Yet, at first, this idea faced the serious opposition of Western States that had been actively promoting the Council of Europe’s Convention on Cyber Crime of 2001, better known as the Budapest Convention, for many years as some “gold standard” in this area. 65 States became parties to it. Russia and the majority of the UN Members did not sign this Convention due to its serious shortcomings, chief among which are the low number of offences (only 9), the lack of official statistics on its implementation, as well as the high risk of violating the principle of State sovereignty and fundamental human rights and freedoms of a State Party to the Convention under the pretext of combating cybercrime (Article 32 “b” on trans-border access to data).
Meanwhile, the apologists of the Budapest Convention for a long time blocked any discussion at the UN on the development of common standards in this area, claiming there was no alternative to their brainchild. Therefore, although the real cooperation between the States was moving forward, it was not moving at the right speed, and from a policy perspective, it was even stalling. This lead to local legislative initiatives and mechanisms being proposed in different countries, the fragmentation of international cooperation and, as a result, a surge in unlawful actions in the information area.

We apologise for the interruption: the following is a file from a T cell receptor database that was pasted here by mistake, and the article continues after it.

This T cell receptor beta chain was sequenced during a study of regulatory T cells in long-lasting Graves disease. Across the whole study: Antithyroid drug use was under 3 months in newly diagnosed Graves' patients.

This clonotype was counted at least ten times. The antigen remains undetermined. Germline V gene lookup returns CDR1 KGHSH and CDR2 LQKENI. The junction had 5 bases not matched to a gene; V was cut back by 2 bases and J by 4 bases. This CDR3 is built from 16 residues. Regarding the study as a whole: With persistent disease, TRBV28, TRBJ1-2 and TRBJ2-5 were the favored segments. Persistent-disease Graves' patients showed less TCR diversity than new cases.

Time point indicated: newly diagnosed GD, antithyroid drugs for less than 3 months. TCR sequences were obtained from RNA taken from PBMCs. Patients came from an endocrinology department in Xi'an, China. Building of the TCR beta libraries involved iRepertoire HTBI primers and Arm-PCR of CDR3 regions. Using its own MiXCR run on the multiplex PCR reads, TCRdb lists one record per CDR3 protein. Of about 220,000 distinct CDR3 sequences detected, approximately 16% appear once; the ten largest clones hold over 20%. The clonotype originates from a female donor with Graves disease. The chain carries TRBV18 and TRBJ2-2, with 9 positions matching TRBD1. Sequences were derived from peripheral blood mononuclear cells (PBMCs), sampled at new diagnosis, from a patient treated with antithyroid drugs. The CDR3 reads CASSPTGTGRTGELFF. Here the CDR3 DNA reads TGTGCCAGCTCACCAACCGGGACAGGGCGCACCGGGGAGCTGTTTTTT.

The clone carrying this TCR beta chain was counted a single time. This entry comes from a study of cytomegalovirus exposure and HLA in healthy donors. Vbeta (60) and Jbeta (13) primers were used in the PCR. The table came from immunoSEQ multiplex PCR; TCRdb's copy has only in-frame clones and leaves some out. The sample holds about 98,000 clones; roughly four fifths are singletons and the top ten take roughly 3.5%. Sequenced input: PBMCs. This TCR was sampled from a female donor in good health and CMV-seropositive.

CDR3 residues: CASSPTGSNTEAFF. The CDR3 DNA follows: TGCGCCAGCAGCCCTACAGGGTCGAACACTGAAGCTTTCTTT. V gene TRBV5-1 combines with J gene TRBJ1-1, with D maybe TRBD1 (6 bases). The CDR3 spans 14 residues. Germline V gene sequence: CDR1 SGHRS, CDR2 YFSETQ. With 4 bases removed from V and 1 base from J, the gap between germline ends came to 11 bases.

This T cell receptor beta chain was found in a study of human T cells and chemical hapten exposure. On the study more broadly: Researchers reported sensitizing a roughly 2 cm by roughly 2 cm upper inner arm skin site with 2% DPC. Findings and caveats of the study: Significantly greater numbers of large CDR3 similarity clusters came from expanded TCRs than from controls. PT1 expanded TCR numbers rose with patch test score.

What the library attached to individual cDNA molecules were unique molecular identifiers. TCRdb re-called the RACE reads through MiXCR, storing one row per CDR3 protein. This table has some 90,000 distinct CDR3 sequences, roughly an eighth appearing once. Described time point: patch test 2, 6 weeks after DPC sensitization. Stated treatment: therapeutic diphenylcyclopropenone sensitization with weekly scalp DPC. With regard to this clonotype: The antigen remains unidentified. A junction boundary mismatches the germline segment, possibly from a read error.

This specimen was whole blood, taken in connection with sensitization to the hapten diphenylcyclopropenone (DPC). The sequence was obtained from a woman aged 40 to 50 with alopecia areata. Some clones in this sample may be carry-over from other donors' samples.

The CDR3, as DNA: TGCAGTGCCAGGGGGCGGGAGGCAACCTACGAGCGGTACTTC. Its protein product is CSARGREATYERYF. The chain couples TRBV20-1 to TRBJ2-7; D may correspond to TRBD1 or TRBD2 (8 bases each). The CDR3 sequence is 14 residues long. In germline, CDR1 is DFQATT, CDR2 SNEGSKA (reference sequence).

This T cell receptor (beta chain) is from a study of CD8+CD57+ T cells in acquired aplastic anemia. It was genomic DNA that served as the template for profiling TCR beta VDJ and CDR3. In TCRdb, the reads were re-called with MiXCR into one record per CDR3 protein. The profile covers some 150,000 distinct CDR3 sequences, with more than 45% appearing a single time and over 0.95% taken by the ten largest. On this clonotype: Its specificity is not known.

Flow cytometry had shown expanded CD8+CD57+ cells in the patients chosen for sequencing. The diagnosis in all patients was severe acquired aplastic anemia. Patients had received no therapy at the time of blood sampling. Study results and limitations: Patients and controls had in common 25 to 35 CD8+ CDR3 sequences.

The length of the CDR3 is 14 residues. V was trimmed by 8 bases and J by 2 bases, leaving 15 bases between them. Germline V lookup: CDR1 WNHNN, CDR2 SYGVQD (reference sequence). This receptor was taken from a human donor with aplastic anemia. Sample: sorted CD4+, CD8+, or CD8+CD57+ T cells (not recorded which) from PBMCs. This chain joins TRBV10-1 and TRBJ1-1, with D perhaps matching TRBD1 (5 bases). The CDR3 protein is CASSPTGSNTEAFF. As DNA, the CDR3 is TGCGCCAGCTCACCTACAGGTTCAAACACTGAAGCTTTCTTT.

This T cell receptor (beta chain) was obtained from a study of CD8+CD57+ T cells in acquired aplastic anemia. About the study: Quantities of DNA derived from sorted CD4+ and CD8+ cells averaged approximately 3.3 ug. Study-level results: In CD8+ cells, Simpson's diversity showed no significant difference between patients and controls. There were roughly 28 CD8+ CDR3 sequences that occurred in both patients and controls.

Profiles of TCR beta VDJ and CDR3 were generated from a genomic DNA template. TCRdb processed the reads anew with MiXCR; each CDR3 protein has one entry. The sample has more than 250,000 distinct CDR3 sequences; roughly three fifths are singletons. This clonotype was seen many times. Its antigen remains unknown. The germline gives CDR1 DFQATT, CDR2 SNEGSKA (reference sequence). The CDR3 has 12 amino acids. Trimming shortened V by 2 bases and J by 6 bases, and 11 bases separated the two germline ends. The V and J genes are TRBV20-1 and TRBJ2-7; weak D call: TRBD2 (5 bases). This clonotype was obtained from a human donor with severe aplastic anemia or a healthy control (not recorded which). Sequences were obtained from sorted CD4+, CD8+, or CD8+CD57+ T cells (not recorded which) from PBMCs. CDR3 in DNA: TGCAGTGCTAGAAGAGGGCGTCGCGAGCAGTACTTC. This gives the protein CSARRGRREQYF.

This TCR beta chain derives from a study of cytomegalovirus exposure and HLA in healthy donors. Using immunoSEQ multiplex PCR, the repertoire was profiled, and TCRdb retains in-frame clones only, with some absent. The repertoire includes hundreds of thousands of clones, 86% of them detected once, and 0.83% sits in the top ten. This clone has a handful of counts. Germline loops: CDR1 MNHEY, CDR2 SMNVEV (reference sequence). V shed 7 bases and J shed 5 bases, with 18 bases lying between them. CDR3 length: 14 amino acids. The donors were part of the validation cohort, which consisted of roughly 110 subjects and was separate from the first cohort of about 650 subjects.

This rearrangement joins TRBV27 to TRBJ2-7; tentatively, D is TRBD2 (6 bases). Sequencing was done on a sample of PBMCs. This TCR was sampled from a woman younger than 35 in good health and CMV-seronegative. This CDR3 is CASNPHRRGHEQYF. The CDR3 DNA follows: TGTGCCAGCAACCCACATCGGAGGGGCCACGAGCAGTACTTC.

Russia has managed to change this negative trend having suggested the idea of creating a negotiation platform to elaborate the first-ever UN Convention on cybercrime to the international community. This resulted in the establishment of an Ad Hoc Intergovernmental Committee of Experts to Elaborate a Comprehensive International Convention on Countering the Use of ICTs for Criminal Purposes under the Aegis of the UN (hereinafter – the Ad Hoc Committee) in pursuance to UNGA resolution 74/247 of 27 December 2019. 47 States co-sponsored the document, although a year earlier only 5‑10 delegations could speak into the microphone at profile venues about the idea of developing global instruments.
Thus, at first, some Western partners tried to stall negotiations by using procedural tactics and appealing to the threat of the pandemic. Yet, the outcomes of the political discussions and voting results at the UN in New York demonstrated that the whole world needs a global treaty in this area to obtain an effective mechanism aimed at curbing the cyberthreat and that it cannot wait any longer.
The background to the negotiations has therefore changed. Despite the rigid positions of various delegations, informal consultations on the future convention contributed to the launch of a dialogue aimed at reaching serious political agreements. It was no longer a question of whether there was a need for a convention, but of how to develop it quickly and effectively.